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I was wondering if anybody could provide a sketch of Weil's proof of the Riemann hypothesis for curves that uses the Jacobian $\text{Pic}^0(X)$ and a bit of the intersection theory on $X \times X$ and the underlying intuitions.

The previous version of this question was asking for a "proof without words", which I realize now was a silly thing to ask for.

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    $\begingroup$ Just to be clear, Weil gave two proofs; one uses the Jacobian, and the other $X\times X$. The second proof is given as an exercise, with hints, on page 368 of Hartshorne's AG. $\endgroup$ – Donu Arapura Oct 21 '16 at 21:59
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    $\begingroup$ Milne's recent survey on the Riemann Hypothesis over finite fields contains sketches of both proofs , and much more (including detailed historical discussions) jmilne.org/math/xnotes/pRH.html $\endgroup$ – Denis Chaperon de Lauzières Oct 22 '16 at 6:42
  • $\begingroup$ Write down a linear combination of H := C x {P_0}, V := {P_0} x C, \Delta [the diagonal], and \Gamma [the graph of Frobenius] as divisors in C \times C. Impose linear conditions on your coefficients to make sure your divisor has zero intersection with both H and V. The Hodge index theorem then tells you that the self intersection is nonpositive, so just calculate it and optimize the bound (the number of points appears as \Delta\cdot \Gamma). [Wait —- apparently this question was resurrected from 3 years ago by a random edit... I’ll leave this here anyway.] $\endgroup$ – alpoge Jun 12 at 17:02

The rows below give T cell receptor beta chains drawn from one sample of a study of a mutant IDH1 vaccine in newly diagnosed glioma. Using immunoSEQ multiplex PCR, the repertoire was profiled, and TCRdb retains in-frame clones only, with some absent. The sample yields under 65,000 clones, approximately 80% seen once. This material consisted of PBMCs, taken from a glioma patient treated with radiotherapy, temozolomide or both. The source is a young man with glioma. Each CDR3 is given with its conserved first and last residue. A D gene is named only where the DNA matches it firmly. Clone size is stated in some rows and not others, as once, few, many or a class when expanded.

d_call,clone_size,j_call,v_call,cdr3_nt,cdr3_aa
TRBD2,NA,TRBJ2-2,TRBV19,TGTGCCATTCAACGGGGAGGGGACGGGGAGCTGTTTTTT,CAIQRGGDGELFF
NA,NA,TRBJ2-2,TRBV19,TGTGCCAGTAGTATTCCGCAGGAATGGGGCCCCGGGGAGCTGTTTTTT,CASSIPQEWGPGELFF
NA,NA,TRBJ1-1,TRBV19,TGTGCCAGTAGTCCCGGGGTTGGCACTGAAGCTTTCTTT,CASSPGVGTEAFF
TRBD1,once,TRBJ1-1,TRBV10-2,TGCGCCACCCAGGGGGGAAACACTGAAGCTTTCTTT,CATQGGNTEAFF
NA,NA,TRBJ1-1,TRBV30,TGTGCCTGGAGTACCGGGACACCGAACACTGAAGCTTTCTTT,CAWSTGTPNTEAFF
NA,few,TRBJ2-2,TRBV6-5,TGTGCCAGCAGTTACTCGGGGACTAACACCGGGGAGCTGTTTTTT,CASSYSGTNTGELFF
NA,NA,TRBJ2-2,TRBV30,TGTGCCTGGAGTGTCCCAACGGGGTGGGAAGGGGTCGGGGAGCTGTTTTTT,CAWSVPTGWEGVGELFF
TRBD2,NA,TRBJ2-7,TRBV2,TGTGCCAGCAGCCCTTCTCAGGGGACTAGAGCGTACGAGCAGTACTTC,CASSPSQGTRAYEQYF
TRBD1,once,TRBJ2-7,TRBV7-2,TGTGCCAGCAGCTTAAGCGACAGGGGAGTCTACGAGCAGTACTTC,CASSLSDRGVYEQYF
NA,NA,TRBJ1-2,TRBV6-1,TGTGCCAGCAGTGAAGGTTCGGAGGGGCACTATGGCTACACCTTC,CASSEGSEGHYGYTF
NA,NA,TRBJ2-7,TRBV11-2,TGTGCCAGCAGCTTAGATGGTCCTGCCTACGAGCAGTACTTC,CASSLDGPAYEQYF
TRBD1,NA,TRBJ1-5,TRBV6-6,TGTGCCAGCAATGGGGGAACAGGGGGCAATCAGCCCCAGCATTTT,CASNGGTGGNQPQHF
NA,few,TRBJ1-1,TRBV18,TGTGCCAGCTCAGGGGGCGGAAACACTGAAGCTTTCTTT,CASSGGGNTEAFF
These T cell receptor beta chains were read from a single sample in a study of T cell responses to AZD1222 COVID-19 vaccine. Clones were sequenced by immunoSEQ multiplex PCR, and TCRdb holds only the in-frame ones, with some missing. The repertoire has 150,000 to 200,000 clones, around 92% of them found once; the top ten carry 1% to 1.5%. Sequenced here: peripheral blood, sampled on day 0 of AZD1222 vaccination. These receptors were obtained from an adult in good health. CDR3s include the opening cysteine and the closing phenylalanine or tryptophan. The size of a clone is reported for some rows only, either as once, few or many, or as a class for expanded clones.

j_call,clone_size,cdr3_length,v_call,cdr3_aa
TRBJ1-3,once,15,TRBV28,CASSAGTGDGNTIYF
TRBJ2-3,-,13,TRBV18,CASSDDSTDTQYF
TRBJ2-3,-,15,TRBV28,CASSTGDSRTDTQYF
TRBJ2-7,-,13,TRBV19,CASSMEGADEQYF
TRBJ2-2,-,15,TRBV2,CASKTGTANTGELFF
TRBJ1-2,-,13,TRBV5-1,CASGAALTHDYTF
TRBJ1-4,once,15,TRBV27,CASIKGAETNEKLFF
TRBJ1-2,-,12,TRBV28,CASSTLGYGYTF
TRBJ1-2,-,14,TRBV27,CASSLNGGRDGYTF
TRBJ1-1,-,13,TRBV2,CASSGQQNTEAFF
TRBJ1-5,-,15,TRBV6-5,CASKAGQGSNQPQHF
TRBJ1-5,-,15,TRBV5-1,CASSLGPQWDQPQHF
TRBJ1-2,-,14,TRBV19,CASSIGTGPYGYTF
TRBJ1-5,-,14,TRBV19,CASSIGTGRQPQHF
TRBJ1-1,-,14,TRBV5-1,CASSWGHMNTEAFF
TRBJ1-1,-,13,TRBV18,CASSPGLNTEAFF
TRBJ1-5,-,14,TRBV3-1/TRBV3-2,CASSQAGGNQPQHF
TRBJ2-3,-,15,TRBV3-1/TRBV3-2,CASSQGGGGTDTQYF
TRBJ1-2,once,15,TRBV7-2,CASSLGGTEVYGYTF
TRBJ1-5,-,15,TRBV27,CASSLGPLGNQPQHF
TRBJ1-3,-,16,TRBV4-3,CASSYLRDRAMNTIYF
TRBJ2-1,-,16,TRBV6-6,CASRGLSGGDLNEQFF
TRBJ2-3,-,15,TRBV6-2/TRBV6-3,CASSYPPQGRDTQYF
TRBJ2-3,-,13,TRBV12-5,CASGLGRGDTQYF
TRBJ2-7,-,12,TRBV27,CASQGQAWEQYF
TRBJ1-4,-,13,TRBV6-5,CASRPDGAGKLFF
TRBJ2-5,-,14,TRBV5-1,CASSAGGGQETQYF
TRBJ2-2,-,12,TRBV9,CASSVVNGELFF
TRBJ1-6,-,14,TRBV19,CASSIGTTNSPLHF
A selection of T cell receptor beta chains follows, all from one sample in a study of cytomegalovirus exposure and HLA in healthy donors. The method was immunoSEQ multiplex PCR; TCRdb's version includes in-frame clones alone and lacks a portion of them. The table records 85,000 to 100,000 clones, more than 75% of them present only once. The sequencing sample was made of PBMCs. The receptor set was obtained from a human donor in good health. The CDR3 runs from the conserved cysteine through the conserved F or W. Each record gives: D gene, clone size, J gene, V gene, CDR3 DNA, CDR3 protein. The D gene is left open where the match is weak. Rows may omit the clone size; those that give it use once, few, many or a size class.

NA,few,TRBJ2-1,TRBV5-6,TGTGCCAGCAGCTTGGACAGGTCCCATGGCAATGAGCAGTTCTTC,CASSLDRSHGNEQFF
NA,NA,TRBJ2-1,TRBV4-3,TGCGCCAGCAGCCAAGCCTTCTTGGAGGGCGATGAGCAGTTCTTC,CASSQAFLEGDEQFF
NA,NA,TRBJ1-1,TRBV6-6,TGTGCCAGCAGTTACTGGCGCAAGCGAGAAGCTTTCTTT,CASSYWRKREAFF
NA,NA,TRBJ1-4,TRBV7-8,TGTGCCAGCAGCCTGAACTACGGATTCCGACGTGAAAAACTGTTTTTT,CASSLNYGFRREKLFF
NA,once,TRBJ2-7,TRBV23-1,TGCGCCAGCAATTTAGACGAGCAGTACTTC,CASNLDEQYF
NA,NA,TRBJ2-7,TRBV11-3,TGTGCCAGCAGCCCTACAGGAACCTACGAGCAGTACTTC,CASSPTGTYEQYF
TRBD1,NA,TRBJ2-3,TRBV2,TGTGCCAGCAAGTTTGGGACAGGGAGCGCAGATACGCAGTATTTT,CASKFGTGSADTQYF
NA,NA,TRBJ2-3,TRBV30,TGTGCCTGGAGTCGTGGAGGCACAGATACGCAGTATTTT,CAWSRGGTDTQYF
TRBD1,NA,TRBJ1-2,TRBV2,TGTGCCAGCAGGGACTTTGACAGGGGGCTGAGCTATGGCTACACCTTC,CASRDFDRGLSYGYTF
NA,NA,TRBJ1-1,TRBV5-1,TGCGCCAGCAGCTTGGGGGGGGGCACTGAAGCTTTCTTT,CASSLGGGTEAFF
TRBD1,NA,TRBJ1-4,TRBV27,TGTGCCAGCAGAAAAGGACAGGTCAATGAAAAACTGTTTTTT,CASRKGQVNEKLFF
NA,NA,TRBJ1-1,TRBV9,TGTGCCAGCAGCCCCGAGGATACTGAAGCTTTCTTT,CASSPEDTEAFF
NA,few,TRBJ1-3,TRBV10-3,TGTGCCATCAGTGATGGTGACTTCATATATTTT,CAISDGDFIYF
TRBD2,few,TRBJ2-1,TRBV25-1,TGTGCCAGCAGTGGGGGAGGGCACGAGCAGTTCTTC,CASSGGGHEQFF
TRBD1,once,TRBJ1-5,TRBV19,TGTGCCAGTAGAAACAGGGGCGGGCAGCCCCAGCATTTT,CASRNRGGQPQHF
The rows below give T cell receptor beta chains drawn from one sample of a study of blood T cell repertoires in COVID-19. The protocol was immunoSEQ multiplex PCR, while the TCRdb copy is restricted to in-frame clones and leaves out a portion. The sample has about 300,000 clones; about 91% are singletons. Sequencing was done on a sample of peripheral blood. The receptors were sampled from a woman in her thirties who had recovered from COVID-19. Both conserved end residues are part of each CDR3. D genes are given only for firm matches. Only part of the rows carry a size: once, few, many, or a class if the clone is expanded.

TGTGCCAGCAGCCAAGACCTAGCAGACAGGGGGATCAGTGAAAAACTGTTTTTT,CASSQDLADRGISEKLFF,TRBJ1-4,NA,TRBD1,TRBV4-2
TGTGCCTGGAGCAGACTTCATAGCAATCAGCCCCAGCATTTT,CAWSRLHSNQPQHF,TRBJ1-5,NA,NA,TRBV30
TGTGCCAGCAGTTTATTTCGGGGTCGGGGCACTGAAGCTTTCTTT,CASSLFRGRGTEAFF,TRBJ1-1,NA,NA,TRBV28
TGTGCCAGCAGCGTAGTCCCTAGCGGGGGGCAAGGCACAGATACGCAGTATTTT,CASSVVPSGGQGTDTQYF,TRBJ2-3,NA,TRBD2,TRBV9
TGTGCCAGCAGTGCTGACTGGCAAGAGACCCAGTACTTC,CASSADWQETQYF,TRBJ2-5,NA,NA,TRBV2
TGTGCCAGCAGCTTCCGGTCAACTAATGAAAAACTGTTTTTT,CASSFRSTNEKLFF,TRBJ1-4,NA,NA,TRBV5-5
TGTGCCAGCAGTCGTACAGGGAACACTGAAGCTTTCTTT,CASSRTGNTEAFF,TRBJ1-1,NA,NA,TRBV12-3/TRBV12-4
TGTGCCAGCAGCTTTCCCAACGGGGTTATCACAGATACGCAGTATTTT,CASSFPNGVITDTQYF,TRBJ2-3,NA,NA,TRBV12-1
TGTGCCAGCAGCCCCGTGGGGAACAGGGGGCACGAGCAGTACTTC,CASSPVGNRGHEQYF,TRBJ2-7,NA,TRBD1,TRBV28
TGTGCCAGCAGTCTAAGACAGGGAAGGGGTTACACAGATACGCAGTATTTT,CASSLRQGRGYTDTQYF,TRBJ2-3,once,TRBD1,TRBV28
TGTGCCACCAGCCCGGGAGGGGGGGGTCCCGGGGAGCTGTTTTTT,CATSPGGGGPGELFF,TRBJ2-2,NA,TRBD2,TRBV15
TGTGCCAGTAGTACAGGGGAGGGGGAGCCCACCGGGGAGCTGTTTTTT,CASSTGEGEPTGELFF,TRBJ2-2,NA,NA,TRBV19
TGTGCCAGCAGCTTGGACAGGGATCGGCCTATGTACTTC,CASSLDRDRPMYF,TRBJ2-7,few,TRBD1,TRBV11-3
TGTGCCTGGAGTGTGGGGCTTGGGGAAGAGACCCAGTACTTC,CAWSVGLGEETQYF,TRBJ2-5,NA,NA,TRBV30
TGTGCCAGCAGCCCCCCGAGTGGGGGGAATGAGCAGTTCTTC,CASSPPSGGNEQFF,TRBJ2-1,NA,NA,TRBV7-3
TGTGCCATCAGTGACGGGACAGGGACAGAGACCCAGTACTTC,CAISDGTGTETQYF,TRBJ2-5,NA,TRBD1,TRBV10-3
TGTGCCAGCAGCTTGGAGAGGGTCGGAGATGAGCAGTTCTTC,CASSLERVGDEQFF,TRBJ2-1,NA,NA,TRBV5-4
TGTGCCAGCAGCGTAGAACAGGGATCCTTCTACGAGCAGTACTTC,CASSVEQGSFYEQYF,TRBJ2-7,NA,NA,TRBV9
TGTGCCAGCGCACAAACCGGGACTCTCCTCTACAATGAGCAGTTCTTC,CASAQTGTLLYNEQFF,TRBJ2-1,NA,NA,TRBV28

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There is an REU paper from Chicago which seems to cover it https://math.uchicago.edu/~may/VIGRE/VIGRE2007/REUPapers/FINALFULL/Raskin.pdf

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Alexander Beilinson gave four lectures on this topic (probably, during the same REU). Unfortunately, right now the link is not working, but maybe someone could provide another link?

Also, in Manin’s “Cubic Forms: Algebra, Geometry, Arithmetic” one can find beautiful and self-contained exposition of the Weil conjectures for del Pezzo surfaces (and some arithmetic applications).

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